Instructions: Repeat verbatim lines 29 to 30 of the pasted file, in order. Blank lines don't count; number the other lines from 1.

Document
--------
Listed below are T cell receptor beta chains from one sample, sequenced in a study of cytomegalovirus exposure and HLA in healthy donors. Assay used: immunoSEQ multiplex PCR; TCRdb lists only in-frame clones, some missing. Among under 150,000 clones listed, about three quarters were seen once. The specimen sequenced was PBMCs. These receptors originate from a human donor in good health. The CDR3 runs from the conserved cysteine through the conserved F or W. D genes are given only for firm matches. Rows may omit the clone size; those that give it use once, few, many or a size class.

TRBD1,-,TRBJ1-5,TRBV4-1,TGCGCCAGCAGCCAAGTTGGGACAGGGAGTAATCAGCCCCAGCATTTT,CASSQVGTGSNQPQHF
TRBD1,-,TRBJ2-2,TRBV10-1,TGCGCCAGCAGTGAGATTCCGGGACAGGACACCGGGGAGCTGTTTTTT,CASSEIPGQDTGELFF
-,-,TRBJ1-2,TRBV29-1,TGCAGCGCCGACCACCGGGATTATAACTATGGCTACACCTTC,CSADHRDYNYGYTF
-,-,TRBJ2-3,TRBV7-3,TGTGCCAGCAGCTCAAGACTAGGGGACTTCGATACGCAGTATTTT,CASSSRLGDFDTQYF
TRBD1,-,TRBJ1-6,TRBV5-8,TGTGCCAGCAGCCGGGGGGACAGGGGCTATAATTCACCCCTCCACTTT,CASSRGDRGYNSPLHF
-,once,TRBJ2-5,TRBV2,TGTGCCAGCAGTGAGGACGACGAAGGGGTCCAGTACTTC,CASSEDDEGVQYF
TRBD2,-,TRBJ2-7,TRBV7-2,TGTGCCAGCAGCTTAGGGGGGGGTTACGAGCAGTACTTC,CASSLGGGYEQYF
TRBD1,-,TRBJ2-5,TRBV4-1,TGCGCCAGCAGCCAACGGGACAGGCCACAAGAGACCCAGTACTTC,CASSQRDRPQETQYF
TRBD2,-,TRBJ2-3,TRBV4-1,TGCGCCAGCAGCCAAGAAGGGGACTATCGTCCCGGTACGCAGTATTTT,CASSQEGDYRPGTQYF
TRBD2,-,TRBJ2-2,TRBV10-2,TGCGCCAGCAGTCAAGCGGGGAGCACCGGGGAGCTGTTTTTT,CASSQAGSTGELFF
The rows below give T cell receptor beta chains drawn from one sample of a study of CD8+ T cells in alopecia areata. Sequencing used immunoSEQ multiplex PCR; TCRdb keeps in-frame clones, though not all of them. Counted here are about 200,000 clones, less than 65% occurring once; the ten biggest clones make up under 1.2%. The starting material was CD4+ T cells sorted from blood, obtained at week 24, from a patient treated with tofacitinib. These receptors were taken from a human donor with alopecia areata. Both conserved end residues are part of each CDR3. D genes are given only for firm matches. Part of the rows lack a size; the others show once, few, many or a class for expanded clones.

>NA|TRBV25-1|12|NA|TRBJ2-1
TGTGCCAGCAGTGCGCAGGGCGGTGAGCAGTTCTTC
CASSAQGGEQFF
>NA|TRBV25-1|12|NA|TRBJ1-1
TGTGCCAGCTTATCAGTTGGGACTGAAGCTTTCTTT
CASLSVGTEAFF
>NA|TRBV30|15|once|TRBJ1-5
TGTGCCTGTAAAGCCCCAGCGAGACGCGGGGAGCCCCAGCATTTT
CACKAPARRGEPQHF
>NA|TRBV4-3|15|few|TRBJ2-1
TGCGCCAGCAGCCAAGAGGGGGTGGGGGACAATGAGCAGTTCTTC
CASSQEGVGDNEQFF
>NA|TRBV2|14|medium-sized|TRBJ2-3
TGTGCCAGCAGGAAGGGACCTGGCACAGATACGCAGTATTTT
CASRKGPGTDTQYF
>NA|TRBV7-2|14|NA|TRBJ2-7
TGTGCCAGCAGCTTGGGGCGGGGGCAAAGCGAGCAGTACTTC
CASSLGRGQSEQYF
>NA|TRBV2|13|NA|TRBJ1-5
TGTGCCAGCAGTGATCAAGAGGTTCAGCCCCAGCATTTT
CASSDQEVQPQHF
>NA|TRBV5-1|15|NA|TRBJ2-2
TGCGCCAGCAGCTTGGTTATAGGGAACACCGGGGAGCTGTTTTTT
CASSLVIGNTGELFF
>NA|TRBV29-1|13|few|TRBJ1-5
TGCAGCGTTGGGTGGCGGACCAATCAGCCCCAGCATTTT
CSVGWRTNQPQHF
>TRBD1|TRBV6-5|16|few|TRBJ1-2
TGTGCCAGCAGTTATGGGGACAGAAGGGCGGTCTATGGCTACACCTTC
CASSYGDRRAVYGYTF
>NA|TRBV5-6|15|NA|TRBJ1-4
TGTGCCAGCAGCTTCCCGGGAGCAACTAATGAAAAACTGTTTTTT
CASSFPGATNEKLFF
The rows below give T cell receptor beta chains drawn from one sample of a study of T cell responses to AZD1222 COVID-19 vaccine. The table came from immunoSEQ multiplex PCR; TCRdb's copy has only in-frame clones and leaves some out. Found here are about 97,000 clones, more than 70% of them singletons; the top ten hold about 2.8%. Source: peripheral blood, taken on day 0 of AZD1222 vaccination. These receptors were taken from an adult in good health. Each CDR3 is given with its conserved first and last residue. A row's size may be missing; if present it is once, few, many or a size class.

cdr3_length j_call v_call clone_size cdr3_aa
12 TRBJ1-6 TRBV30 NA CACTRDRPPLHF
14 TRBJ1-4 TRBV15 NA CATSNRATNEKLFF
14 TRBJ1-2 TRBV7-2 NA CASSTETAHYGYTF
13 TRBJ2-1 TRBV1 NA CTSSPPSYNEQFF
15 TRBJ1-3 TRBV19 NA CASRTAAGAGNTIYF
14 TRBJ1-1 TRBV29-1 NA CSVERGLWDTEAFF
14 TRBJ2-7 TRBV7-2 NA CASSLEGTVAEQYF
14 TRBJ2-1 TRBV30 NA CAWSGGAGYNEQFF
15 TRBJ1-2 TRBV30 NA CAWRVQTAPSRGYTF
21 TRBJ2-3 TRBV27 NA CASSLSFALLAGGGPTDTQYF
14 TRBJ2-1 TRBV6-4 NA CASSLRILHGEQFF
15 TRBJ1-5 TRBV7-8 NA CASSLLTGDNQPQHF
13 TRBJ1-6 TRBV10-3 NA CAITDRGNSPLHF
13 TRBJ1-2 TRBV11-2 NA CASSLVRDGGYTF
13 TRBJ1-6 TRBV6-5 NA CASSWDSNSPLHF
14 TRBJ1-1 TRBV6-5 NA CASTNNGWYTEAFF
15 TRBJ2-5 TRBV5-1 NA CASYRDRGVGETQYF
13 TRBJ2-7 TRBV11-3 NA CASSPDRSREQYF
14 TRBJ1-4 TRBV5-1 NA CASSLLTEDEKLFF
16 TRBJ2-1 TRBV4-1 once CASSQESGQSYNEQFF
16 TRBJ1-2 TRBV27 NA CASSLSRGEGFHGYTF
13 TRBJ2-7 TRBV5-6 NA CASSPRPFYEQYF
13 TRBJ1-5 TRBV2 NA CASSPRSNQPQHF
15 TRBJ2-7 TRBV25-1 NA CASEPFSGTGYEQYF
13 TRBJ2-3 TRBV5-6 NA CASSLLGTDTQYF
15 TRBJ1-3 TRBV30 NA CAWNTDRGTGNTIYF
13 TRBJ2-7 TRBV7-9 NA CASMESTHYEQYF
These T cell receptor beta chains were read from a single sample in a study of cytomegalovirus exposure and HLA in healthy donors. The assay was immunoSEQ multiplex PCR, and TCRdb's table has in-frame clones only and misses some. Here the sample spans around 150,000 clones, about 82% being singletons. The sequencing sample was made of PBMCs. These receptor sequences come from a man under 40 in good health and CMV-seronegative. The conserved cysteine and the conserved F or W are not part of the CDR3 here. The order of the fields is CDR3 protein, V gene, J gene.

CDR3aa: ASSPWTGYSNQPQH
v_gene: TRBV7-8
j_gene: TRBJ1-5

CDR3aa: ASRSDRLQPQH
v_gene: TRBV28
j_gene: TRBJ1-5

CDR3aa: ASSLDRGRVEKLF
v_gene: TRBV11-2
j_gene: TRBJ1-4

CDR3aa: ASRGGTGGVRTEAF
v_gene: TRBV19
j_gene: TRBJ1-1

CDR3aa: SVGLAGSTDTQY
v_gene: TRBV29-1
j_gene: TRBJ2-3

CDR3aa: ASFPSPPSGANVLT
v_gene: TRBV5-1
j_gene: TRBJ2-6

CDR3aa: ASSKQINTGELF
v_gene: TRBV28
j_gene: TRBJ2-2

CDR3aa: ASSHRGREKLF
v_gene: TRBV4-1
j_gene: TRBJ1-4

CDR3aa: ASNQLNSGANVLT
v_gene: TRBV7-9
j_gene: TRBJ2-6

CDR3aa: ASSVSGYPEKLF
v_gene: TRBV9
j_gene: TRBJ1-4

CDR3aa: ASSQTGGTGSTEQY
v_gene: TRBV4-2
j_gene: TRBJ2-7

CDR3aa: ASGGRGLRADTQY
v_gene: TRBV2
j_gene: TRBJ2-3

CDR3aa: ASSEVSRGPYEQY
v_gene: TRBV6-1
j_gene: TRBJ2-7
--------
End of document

TGTGCCAGCAGCTTGGGGCGGGGGCAAAGCGAGCAGTACTTC
CASSLGRGQSEQYF